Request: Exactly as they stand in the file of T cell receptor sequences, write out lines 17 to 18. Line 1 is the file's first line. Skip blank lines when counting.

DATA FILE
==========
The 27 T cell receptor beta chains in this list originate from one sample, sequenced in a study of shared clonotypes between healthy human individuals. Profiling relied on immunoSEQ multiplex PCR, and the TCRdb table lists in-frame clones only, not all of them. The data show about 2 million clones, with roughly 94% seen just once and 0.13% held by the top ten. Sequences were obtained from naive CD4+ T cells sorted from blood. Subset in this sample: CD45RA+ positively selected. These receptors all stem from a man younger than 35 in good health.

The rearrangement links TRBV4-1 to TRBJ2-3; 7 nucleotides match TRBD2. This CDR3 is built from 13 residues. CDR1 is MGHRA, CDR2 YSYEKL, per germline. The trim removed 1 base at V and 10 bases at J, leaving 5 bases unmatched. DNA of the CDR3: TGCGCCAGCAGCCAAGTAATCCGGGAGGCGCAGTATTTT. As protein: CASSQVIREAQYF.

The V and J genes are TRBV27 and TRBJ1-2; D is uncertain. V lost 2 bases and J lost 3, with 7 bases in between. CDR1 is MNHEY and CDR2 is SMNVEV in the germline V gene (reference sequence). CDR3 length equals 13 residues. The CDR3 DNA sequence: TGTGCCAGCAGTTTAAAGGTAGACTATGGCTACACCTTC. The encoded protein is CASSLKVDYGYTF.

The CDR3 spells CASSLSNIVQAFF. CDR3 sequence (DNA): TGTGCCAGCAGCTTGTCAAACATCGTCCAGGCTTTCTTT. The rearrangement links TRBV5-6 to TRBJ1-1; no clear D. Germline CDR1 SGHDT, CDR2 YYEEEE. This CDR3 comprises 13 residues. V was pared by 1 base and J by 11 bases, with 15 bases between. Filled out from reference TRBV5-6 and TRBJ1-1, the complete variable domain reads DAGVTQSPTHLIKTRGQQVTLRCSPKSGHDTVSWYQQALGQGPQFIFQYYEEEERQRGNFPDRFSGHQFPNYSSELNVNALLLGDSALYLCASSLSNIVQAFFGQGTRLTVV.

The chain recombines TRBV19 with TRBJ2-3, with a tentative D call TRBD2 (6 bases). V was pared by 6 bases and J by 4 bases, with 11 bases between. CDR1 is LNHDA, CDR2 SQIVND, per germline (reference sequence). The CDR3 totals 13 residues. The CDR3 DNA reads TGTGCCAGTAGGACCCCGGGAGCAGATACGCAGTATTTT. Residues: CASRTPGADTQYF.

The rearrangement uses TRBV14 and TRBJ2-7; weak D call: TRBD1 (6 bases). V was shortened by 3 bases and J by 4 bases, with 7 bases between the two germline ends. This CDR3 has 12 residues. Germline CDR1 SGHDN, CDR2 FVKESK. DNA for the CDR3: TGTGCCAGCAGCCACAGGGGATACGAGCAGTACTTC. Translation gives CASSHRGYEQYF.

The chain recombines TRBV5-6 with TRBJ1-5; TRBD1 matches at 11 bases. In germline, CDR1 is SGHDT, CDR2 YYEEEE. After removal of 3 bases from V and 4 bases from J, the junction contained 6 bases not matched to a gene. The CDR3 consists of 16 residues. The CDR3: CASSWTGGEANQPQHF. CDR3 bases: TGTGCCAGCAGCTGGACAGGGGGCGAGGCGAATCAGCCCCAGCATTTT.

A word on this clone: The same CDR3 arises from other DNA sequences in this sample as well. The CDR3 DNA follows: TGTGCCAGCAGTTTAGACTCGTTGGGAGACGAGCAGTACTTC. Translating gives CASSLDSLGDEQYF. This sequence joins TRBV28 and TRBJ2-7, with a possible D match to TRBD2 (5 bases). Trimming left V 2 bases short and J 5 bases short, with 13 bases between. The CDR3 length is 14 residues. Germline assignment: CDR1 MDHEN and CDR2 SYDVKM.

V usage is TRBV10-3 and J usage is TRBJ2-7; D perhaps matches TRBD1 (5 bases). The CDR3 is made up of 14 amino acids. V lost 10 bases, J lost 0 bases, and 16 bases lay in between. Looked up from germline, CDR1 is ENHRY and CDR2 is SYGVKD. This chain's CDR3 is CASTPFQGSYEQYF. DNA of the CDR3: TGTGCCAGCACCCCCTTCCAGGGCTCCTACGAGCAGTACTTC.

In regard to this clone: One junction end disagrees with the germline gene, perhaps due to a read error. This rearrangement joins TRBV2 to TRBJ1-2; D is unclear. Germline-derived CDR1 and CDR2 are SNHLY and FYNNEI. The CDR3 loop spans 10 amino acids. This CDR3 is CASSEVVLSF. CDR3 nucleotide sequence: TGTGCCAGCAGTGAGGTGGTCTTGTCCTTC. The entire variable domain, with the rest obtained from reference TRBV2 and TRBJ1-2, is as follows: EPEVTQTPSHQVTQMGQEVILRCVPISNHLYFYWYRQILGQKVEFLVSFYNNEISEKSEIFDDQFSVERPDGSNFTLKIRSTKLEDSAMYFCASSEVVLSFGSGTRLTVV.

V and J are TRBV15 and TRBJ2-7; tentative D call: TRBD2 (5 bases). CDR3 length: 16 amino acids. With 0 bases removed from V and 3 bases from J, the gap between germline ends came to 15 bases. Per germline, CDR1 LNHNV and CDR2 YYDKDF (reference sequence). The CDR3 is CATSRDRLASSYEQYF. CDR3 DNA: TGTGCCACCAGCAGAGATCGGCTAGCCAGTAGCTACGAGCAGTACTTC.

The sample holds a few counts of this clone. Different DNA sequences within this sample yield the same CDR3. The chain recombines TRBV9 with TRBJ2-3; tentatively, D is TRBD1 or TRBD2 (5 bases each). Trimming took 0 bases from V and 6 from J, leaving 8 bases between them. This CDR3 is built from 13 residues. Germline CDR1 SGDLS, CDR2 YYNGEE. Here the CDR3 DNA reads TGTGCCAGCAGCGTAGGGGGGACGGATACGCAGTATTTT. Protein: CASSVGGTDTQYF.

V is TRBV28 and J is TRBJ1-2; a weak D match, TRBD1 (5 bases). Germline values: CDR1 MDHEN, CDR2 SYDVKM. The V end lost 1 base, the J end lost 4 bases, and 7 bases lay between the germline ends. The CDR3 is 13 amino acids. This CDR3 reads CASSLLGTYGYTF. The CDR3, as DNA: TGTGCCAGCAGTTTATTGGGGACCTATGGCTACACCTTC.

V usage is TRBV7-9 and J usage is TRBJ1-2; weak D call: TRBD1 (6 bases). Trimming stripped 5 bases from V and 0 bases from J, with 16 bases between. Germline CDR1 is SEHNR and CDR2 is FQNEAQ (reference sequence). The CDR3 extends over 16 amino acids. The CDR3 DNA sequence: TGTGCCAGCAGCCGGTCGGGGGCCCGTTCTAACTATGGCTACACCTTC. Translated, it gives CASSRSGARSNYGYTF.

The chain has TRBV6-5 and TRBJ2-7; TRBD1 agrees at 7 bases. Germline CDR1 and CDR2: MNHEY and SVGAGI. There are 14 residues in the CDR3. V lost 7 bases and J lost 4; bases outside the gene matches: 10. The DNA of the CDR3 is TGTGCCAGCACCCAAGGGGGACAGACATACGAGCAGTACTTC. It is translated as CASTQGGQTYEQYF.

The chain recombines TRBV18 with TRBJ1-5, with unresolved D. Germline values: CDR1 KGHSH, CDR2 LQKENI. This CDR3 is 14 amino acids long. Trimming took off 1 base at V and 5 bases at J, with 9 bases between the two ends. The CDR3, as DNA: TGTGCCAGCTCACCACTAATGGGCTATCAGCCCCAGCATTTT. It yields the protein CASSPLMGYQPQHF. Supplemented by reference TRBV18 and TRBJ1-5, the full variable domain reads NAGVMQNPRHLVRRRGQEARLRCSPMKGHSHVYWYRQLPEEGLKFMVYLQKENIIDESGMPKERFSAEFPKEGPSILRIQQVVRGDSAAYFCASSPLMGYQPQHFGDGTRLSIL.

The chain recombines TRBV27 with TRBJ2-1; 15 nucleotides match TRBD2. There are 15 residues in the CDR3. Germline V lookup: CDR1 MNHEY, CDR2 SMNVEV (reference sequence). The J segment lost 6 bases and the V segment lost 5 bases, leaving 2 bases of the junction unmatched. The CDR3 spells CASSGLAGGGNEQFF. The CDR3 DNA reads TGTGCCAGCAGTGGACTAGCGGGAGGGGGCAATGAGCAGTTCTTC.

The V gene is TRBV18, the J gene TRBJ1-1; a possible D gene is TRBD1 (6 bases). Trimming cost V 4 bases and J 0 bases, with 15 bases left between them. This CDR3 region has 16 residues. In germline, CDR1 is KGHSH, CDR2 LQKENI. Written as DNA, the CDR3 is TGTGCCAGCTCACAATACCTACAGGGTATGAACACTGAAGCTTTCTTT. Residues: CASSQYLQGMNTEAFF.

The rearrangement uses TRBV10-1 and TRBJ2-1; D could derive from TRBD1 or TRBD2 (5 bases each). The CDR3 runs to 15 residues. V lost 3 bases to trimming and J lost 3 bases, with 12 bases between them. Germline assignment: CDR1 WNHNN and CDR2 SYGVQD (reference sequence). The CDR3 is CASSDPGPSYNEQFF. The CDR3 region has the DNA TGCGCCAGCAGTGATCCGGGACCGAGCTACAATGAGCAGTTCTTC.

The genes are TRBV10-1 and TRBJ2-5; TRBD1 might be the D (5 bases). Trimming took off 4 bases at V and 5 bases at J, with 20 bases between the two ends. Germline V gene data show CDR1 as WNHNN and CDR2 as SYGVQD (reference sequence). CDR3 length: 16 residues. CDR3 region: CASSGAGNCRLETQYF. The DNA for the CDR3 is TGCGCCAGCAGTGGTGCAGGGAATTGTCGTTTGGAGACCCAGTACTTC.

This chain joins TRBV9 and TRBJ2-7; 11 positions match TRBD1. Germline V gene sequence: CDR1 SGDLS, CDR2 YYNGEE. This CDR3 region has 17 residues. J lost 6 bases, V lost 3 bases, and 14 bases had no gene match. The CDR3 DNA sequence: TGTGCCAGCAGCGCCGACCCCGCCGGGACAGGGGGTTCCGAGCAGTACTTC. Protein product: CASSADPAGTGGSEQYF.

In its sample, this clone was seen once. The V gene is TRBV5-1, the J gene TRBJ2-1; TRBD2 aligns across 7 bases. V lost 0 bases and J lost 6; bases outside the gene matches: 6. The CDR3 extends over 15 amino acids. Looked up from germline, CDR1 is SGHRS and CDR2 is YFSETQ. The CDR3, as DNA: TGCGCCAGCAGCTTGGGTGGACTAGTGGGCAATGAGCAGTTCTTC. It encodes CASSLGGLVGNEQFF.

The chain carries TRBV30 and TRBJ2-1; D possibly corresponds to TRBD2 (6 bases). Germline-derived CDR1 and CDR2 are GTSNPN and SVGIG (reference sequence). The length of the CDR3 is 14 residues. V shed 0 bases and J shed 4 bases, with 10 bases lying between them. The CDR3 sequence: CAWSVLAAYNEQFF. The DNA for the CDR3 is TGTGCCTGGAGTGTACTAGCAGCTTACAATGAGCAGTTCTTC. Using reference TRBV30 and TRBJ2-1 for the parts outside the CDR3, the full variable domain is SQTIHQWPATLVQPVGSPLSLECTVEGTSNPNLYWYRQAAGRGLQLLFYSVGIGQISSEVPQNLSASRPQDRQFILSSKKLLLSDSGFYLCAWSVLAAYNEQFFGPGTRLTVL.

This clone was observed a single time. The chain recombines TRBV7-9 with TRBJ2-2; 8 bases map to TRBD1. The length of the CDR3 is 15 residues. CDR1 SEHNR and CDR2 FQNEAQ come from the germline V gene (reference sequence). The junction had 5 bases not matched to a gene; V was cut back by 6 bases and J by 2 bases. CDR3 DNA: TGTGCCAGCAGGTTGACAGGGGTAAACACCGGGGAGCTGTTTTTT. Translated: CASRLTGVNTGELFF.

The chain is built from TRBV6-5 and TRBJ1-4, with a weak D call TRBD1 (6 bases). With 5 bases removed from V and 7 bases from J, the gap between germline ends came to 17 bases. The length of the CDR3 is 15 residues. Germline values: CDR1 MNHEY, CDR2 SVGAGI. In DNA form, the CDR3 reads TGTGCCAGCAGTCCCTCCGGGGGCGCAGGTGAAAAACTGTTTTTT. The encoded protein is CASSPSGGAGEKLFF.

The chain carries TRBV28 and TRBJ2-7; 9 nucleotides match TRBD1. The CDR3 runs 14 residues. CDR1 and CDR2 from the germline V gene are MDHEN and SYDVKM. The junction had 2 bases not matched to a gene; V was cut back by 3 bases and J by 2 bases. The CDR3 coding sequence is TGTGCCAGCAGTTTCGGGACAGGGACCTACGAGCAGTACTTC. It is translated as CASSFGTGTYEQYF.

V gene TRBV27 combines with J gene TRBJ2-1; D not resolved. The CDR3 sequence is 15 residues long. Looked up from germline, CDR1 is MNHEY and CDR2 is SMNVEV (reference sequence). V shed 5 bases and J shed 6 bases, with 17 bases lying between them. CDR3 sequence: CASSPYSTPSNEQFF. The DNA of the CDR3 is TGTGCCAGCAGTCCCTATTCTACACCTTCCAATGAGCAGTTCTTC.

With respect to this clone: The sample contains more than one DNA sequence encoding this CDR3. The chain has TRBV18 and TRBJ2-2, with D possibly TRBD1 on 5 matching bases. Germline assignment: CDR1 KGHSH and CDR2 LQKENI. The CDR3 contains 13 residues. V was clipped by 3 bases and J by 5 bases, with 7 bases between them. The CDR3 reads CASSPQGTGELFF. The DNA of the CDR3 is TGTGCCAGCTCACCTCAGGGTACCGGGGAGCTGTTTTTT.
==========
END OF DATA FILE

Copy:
The chain recombines TRBV27 with TRBJ2-1; 15 nucleotides match TRBD2. There are 15 residues in the CDR3. Germline V lookup: CDR1 MNHEY, CDR2 SMNVEV (reference sequence). The J segment lost 6 bases and the V segment lost 5 bases, leaving 2 bases of the junction unmatched. The CDR3 spells CASSGLAGGGNEQFF. The CDR3 DNA reads TGTGCCAGCAGTGGACTAGCGGGAGGGGGCAATGAGCAGTTCTTC.

The V gene is TRBV18, the J gene TRBJ1-1; a possible D gene is TRBD1 (6 bases). Trimming cost V 4 bases and J 0 bases, with 15 bases left between them. This CDR3 region has 16 residues. In germline, CDR1 is KGHSH, CDR2 LQKENI. Written as DNA, the CDR3 is TGTGCCAGCTCACAATACCTACAGGGTATGAACACTGAAGCTTTCTTT. Residues: CASSQYLQGMNTEAFF.